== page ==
Often the deciding factors in choosing a VFX vendor are its cost and location within an incentivized region. Usually the final arbitrator is the VFX supervisor, occasionally with restrictions as to which company he or she may use. I find that good-quality VFX companies, shops with strong creative vision and the ability to deliver the shots with little pain, are unable to meet a production’s budgets, even if they are in a favorable region. That drives productions to smaller shops and results in less-polished shows.

Shots may not be delivered on time or may not have the desired creative impact. We are all aware that, even if a pilot you work on goes to series, there is no guarantee you will get the work. These days, many pilots employ feature directors and their crew. So, when one is picked up, it usually has a whole new crew.

The other issue with pilots is time. When the shoot runs longer than anticipated, it delays the director’s cut and VFX work can’t begin until that is done. Even a one-day delay in turnover can impact the quality of the visual effects. And it’s not a matter of throwing more artists at a shot. Many shots are not shareable among multiple artists so adding more artists won’t shorten the time to completion. Visual effects are like fine-art painting; one artist can’t create the sky while another works on the background. Under the best circumstances, it is hard to deliver polished work for pilots and such delays add to the problem. With pilots, our biggest enemy is time.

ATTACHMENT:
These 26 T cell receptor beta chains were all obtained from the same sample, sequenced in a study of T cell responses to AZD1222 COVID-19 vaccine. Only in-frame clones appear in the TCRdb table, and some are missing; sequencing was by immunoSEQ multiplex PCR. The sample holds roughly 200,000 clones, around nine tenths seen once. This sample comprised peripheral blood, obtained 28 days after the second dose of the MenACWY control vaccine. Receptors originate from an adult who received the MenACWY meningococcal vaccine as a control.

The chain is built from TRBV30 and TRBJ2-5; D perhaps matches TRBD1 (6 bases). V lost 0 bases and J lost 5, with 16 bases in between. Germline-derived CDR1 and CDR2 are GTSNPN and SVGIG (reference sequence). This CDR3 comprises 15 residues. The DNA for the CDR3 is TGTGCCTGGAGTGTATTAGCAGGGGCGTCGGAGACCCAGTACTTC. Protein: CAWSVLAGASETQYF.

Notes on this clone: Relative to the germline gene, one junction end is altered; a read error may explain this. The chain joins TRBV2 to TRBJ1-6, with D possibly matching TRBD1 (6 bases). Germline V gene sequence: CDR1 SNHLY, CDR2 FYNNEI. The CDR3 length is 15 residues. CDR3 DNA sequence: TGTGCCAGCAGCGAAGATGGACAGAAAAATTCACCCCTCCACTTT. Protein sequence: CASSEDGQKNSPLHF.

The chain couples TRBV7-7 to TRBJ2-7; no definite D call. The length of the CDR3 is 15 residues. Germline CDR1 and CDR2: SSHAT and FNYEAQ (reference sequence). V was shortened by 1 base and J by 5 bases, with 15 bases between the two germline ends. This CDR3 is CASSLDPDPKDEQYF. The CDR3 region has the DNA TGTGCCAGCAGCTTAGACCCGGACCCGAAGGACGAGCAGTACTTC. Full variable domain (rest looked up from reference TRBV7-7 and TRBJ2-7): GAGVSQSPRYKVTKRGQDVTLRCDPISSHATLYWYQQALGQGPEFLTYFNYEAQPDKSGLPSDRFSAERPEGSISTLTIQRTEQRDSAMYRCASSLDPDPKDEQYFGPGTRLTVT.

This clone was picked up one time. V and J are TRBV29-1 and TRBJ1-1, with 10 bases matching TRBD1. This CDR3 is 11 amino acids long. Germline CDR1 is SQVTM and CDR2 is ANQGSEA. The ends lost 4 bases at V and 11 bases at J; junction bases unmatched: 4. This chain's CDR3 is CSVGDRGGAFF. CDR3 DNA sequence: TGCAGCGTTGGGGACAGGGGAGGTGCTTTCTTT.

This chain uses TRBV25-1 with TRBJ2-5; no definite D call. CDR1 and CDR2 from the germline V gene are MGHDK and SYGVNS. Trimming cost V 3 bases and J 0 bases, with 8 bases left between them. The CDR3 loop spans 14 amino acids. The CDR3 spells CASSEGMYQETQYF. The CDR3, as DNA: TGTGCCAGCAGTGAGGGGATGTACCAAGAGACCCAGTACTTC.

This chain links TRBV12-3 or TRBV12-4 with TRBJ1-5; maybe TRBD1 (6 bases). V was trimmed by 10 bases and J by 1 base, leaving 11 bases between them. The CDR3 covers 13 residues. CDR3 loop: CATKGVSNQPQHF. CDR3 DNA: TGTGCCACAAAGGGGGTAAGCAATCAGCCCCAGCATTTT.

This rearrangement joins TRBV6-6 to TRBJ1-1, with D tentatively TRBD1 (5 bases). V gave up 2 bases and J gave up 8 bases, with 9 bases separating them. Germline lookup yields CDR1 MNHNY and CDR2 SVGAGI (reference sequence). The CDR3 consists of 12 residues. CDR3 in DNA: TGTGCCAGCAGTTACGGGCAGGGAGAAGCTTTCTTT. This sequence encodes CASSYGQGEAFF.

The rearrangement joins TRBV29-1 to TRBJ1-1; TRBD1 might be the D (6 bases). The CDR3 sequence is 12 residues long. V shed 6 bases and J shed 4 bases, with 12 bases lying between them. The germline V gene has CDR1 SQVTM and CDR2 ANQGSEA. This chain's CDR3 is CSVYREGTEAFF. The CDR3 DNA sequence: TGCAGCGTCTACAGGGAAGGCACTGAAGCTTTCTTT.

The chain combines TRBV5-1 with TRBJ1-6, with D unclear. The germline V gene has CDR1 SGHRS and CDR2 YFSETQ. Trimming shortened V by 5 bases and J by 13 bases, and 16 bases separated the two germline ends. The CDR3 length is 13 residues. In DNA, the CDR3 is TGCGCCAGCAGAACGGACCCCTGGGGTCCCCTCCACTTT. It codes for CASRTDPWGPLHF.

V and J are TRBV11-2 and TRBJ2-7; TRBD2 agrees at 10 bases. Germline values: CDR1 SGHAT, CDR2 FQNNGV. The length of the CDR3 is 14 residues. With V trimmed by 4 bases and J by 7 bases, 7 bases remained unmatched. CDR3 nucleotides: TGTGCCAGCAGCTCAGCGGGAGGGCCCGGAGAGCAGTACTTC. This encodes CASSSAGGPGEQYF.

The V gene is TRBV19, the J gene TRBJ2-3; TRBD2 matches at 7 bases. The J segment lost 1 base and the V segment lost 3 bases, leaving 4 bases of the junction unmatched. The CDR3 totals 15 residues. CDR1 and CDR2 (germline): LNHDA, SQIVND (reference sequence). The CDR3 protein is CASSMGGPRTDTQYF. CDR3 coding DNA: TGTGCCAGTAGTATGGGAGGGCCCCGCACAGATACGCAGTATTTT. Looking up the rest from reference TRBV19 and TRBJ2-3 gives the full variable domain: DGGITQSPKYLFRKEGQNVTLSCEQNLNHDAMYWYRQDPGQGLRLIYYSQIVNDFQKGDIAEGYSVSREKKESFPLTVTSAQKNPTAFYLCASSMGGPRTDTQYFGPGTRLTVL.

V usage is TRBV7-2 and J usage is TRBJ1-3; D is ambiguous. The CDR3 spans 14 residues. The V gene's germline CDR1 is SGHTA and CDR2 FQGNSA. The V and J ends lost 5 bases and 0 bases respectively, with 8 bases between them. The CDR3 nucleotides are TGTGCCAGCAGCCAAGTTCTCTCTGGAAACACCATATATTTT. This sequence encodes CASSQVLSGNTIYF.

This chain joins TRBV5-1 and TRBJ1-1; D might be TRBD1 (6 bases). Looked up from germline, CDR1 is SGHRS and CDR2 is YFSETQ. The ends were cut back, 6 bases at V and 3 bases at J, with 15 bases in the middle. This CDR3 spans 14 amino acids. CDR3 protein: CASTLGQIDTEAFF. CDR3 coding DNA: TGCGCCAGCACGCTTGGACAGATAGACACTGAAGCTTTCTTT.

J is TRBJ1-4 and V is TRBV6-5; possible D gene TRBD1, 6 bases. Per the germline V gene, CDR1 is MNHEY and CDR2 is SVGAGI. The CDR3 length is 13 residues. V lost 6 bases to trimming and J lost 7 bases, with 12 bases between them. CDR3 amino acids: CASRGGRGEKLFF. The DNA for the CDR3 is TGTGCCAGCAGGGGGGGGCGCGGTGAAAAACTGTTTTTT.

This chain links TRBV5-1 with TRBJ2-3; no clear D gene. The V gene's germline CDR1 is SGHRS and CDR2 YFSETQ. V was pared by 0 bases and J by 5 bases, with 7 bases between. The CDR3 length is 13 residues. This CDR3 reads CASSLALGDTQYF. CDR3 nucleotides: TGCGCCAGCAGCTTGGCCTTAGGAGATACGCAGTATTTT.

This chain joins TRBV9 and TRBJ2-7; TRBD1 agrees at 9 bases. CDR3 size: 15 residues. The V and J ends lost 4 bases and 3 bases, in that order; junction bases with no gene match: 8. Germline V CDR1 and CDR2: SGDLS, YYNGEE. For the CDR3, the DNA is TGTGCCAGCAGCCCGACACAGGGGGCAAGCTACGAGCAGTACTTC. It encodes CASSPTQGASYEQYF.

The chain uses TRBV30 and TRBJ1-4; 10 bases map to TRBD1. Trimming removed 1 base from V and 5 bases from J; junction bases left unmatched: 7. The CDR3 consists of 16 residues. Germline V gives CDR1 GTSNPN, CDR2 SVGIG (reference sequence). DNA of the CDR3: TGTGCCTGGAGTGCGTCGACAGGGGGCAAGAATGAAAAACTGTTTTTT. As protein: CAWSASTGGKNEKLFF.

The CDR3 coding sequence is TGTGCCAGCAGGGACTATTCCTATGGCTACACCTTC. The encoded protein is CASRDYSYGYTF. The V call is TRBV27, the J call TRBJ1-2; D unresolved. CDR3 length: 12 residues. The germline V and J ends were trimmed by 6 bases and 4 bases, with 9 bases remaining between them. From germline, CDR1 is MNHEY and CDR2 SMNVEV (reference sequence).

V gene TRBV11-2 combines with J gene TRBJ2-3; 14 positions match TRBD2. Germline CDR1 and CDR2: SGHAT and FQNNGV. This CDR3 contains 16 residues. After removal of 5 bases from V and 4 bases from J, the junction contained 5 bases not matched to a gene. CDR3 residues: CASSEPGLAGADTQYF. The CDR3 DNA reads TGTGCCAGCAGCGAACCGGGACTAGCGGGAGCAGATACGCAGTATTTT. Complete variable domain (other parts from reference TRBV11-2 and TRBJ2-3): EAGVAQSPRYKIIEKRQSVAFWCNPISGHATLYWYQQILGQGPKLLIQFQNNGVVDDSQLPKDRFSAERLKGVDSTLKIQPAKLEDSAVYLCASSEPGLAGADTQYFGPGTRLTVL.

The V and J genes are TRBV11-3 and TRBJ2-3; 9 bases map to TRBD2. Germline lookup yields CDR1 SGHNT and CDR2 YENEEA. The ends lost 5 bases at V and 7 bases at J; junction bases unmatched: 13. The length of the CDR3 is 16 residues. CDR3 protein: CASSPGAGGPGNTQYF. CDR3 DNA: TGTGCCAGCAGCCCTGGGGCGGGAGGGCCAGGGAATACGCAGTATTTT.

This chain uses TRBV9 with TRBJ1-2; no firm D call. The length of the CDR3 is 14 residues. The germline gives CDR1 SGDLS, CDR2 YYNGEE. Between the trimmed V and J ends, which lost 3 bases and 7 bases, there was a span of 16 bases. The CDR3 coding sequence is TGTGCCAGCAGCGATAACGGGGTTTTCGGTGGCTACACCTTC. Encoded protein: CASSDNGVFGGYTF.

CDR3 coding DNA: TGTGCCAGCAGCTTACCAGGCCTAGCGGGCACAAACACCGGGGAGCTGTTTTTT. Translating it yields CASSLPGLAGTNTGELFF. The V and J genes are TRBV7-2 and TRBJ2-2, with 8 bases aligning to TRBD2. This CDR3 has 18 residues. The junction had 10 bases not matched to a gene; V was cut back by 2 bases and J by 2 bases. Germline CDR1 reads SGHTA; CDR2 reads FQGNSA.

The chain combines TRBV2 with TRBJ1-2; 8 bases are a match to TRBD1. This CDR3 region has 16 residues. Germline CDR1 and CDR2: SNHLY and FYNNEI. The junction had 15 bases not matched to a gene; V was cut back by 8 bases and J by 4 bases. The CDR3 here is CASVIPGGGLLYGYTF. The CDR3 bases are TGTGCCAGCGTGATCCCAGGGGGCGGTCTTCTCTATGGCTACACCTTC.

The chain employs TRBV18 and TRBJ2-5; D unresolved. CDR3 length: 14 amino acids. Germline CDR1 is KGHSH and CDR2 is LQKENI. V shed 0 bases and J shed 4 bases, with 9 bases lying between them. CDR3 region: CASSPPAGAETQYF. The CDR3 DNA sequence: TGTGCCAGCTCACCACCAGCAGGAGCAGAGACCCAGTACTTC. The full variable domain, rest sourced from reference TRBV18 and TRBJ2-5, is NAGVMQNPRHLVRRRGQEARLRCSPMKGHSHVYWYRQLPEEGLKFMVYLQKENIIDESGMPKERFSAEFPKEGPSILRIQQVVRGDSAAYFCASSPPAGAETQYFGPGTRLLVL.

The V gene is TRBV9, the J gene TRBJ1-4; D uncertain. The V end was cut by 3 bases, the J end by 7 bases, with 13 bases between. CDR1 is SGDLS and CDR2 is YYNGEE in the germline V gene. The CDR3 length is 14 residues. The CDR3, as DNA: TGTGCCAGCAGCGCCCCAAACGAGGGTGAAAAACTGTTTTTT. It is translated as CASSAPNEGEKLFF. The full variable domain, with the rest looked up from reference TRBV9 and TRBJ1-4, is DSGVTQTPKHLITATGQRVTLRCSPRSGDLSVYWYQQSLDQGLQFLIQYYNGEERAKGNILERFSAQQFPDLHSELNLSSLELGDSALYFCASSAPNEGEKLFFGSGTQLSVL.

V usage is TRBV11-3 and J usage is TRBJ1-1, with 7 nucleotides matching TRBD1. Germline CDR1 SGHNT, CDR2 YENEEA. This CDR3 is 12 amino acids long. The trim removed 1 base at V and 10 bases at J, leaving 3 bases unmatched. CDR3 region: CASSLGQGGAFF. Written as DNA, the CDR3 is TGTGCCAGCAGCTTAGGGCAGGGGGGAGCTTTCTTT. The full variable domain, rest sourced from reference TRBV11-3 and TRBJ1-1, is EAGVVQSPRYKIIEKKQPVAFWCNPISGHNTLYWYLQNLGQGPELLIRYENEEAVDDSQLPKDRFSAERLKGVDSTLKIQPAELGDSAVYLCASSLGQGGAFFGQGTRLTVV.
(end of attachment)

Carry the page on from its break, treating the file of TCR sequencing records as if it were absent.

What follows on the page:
The Leftovers

How do you handle staffing and workflow issues in managing short-term projects like pilots?
You need to be very smart and nimble. A big issue for New York-based studios is infrastructure. Many buildings lack enough electricity to accommodate high power demands, high-speed connectivity and even the physical space required by visual effects studios.

New York studios therefore have to be as efficient as possible with streamlined pipelines built to push work through. We are addressing this issue by increasingly relying on cloud solutions for software and infrastructure. It helps us maximize flexibility.

Staffing is also an ongoing issue. Qualified artists are in short supply. More and more, we look to schools, designed by VFX supervisors, artists and producers, for junior artists with the skills to hit the ground running.

Behind the Title: DigitalFilm Tree colorist Dan Judy